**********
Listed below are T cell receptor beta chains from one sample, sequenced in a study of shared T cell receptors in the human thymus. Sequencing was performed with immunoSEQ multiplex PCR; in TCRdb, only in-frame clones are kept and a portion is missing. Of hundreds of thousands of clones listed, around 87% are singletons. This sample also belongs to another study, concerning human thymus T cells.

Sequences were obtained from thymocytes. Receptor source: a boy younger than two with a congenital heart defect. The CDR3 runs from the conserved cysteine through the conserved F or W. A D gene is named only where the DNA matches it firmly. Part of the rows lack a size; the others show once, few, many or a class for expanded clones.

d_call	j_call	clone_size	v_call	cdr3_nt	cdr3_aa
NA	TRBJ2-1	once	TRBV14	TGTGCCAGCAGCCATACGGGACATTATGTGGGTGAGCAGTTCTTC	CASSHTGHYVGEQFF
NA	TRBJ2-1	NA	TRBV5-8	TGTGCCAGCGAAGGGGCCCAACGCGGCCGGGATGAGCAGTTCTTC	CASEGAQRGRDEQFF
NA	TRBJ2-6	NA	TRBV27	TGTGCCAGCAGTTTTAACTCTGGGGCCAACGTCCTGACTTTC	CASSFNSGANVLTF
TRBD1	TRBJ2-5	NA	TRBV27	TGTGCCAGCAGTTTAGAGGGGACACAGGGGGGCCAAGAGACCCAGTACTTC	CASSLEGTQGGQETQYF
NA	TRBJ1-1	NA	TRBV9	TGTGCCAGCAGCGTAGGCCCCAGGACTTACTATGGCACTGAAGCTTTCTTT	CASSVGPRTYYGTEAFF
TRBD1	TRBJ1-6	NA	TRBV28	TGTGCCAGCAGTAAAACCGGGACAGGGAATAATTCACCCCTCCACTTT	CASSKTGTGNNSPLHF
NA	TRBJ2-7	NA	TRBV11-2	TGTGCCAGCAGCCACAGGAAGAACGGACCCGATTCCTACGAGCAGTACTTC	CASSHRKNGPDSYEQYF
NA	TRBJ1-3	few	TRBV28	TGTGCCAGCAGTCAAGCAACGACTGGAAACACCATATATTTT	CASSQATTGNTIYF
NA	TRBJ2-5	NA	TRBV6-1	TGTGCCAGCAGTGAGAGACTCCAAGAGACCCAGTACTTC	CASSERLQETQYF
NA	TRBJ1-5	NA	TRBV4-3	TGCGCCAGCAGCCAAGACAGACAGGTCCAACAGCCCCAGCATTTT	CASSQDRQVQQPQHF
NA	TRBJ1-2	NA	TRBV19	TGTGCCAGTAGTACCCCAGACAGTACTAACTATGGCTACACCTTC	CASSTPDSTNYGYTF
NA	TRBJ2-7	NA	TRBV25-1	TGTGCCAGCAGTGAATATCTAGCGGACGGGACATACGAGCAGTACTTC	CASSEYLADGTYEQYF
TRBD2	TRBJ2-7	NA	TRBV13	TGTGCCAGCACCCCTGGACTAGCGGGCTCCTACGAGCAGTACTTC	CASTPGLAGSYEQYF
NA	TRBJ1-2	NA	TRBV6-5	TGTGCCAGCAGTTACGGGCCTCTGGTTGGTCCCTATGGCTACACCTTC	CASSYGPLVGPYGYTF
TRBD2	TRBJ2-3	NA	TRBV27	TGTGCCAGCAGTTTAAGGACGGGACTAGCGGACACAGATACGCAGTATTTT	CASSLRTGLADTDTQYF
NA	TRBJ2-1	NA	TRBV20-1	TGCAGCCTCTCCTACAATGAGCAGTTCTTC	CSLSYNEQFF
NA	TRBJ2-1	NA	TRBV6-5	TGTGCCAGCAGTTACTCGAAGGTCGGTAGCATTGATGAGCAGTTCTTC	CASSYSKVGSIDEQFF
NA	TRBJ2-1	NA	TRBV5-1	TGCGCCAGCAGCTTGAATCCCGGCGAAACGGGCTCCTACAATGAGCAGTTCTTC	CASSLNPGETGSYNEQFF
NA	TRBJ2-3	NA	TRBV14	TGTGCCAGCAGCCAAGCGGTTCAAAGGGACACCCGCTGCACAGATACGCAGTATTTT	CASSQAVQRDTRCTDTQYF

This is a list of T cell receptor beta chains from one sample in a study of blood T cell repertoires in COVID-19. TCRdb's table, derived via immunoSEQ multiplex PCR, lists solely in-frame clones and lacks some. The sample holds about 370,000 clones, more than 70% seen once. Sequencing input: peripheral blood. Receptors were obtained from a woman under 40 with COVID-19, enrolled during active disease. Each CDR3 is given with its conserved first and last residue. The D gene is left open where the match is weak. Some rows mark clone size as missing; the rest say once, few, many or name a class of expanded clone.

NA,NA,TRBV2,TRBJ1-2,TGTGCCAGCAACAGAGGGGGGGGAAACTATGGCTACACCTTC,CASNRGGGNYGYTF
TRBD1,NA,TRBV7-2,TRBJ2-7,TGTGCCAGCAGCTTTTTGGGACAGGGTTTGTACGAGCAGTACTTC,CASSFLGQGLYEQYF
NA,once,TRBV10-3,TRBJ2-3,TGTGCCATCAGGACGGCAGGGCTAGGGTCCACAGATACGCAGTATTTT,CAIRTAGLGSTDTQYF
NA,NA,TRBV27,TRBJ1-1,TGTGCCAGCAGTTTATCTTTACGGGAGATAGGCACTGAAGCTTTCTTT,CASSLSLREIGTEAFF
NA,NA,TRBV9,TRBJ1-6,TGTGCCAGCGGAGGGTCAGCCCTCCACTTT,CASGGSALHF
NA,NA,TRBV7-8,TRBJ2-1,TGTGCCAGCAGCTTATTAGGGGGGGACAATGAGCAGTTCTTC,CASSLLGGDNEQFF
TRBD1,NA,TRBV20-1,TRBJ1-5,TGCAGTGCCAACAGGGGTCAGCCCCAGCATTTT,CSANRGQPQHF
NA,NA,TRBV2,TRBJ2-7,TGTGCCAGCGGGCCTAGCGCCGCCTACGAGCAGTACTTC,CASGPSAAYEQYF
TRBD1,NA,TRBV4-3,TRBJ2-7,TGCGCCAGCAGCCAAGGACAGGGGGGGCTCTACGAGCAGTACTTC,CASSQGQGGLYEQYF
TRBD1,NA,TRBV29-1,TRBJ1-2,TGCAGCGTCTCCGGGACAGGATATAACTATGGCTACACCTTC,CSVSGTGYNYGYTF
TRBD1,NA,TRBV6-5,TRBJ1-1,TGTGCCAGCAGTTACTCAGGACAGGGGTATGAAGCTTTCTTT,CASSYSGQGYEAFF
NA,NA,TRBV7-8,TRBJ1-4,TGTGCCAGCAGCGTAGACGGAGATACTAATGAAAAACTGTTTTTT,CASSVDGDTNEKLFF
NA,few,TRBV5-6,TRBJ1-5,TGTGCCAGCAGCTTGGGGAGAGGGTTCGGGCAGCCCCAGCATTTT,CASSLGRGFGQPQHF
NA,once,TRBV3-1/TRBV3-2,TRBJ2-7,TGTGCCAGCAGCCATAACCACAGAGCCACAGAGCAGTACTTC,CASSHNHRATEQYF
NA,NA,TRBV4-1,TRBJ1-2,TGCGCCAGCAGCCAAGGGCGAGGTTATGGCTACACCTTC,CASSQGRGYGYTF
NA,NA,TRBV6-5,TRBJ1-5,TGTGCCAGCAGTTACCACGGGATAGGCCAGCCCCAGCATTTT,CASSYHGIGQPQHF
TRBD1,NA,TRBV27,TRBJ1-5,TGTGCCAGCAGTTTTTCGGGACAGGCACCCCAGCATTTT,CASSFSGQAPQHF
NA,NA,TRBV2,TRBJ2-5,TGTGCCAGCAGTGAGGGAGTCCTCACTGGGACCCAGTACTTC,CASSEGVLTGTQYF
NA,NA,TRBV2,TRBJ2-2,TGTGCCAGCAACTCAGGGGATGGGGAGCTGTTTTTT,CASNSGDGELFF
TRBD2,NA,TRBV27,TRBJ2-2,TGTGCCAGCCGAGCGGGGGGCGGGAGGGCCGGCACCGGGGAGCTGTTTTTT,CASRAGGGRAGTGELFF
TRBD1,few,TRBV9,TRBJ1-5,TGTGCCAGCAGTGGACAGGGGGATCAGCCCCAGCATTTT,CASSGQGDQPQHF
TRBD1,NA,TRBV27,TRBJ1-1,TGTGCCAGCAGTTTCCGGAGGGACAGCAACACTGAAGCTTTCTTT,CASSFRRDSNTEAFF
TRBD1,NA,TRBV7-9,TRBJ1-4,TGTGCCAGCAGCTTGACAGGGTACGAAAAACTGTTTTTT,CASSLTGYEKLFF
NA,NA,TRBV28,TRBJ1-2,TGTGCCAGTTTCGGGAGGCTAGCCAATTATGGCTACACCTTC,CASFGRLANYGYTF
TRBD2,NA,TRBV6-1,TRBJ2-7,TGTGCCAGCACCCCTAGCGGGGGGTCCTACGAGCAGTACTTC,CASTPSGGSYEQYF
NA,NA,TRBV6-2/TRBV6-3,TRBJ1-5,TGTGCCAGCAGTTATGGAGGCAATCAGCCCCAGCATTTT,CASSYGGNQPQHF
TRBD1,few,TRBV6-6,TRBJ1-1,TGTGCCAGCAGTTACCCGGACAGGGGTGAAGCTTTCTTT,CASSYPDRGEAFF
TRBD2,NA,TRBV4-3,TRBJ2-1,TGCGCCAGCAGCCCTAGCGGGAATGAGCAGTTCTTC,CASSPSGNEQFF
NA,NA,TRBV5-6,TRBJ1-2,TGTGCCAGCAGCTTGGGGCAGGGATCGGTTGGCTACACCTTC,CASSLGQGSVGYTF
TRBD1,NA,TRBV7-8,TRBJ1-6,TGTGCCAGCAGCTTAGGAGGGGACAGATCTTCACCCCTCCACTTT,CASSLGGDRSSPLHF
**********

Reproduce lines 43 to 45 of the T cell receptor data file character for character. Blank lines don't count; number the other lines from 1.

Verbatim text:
TRBD2,NA,TRBV27,TRBJ2-2,TGTGCCAGCCGAGCGGGGGGCGGGAGGGCCGGCACCGGGGAGCTGTTTTTT,CASRAGGGRAGTGELFF
TRBD1,few,TRBV9,TRBJ1-5,TGTGCCAGCAGTGGACAGGGGGATCAGCCCCAGCATTTT,CASSGQGDQPQHF
TRBD1,NA,TRBV27,TRBJ1-1,TGTGCCAGCAGTTTCCGGAGGGACAGCAACACTGAAGCTTTCTTT,CASSFRRDSNTEAFF